Wednesday, November 30, 2011

NJ's "Socially Inequitable" School Choice

The highly-regarded Brookings Institute has a new study out today which grades 13 cities on the “critical role of school choice.” NJ’s cities aren’t on the list, though there’s no shortage of Garden State passion on the issue.

This week, in fact, NJ hosts two dueling rallies on issues of school choice. The first, this afternoon in Jersey City, is sponsored by a bevy of opponents to the Opportunity Scholarship Act, which would give corporate-funded scholarships to poor kids in cities with rotten schools. (The original version of the bill included 13 cities. Now there’s only 3-5 cities on the list, depending upon whom you ask.)

Participants in the anti-choice rally include Save Our Schools-NJ (the no-charters-in-rich-suburbs organization), Gordon MacInnes (former “Abbott Czar” at the DOE and chief cook and bottle washer for the NJ poverty-is-destiny groupies), and the Coalition for Effective Newark Public Schools (whose members include the Newark Teachers Union and Education Law Center).

The second rally, in support of OSA, is tomorrow morning in Trenton and is sponsored by Excellent Education for Everyone (E3). There’s no list of sponsors available.

Anyway, back to Brookings. According to the report, a quarter of parents of school age children among the cities studied “report that they moved to their current neighborhood for the school. Another 11 percent of families choose to pay for their children to attend private schools.” In fact,
more than 50 percent of parents of school-aged children have engaged in some form of school choice, albeit primarily in the form of residential choice and private school tuition: two socially inequitable means of determining where a child attends school. There is little doubt based on the long waiting lists for popular public schools of choice that many more parents wish to exercise choice than are currently able to do so, and schools of choice consistently generate more positive evaluations from parents than assigned schools.

So part of Brookings’ rubric for assessing socially equitable school choice measures whether students are assigned schools based on parent preferences and not on zip code. Conversely, the study measures whether “assignment to schools out of the students’ geographical attendance zone is difficult, unclear, or substantially disadvantages parents.”

In NJ, of course, students are assigned schools based on zip code which, according to Brookings, is a “socially inequitable means of determining where a child attends school.” Well-to-do families exercise school choice all the time by moving to better districts or paying private school tuition, poor families are trapped by district boundaries. The only way out is our embattled charter school environment or through the Interdistrict Public School Choice program, which serves a few thousand kids.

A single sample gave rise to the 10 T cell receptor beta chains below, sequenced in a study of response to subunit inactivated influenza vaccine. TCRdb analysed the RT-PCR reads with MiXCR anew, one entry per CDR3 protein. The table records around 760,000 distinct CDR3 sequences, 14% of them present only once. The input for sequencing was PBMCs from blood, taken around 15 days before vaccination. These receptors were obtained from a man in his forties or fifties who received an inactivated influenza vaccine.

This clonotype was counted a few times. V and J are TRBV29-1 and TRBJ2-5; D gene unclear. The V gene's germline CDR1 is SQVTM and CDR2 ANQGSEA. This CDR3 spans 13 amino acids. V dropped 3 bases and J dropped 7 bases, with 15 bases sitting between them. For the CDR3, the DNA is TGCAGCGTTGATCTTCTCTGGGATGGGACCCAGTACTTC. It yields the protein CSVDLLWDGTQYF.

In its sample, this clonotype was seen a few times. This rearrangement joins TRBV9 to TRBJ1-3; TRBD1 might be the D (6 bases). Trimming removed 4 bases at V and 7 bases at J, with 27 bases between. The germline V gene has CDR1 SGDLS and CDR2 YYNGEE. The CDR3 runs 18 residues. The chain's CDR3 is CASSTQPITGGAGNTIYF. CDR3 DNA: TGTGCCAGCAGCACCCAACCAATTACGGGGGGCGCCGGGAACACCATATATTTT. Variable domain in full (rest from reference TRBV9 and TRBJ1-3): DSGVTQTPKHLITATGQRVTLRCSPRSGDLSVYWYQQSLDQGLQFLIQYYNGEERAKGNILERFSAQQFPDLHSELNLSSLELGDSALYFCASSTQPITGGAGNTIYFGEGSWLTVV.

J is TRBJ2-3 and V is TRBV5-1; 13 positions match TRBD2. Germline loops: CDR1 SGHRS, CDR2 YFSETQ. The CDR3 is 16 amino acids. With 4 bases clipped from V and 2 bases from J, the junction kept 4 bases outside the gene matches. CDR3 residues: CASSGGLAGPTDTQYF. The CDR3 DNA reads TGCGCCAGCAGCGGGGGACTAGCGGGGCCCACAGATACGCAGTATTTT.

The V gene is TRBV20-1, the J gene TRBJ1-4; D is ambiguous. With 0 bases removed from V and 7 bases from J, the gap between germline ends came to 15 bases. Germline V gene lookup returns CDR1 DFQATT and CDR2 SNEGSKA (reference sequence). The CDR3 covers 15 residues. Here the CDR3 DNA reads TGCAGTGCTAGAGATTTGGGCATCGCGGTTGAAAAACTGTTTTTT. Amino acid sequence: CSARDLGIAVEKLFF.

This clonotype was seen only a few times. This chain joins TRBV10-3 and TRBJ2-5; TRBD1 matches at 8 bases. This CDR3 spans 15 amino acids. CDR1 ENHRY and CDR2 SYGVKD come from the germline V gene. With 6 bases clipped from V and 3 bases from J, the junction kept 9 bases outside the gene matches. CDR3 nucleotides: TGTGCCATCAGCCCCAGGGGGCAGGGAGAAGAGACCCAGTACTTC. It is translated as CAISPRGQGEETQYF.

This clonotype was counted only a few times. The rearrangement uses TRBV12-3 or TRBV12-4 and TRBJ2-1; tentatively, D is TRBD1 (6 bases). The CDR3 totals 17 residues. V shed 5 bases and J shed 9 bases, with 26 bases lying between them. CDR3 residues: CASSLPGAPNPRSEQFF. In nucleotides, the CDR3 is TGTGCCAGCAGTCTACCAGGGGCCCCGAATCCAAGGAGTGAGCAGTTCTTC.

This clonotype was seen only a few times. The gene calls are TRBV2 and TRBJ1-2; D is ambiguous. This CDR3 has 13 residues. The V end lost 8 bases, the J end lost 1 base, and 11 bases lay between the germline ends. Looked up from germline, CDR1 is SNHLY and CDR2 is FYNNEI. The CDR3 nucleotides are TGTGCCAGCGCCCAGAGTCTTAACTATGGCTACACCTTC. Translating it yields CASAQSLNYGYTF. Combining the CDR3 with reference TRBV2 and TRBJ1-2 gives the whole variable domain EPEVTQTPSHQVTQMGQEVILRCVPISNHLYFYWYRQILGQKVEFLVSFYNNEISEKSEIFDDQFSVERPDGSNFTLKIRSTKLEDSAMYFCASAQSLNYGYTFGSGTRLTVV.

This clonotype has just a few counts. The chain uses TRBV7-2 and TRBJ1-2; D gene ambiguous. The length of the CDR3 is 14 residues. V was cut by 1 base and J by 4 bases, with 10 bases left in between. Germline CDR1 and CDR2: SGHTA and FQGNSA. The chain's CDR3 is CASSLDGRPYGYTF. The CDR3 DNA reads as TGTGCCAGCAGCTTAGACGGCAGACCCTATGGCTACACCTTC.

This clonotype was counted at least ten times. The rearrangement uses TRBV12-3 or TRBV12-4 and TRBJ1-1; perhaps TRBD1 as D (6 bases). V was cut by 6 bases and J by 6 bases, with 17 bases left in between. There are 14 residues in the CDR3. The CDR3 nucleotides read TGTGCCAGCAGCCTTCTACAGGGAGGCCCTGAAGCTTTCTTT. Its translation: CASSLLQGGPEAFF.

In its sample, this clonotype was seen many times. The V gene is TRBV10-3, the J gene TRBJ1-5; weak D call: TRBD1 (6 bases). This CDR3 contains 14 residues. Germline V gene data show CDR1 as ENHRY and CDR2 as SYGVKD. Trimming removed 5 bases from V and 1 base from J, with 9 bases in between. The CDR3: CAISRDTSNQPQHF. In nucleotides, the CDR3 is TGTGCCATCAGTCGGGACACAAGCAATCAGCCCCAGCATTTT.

Take Trenton residents for an example. While there are four charter schools in the area serving about 1,000 kids, everyone else goes to the Trenton Public Schools. At Trenton Central High School 71.5% of students failed the 2010 HSPA, the 8th grade-level assessment given to juniors. 39% failed the HSPA in language arts. If families could afford to move to, say, Princeton (hey – it’s only 10 miles down Rte. 206, not to mention the birthplace of Save Our Schools-NJ), their kids would be educated in an environment where only 11% of kids failed the math portion of the 2010 HSPA and a mere 5% failed language arts.

The problem is that you have to have money to move. Any system that bases school attendance on zip code is socially inequitable. New Jersey, according to Brookings’ rubric, gets a big fat F in school choice. From the report:
Our framework places considerable emphasis on the processes by which students are assigned to schools, treating it as a major category for evaluating choice and competition. The antithesis of choice is an assignment mechanism based on residence, with little or no chance of parents being able to enroll their child in a school other than the one in their neighborhood.

New CEO for E3

Excellent Education for Everyone (E3), which has been devoting itself to the passage of the Opportunity Scholarship Act, has just announced that it has a new President and CEO: Christy Davis Jackson, Esq. Ms. Davis Jackson will fill the shoes of the late Dan Gaby, E3’s much beloved chief executive.

Ms. Davis Jackson served as Chief of Staff to Wynona Lipman (a former Essex County Senator), was Sen. Frank Lautenberg’s State Director, and managed Jon Corzine’s senatorial campaign. She is married to Reverend Reginald Jackson, who served on E3’s Board. Rev. Jackson has resigned to avoid any conflict with his wife’s new role.

From the press release: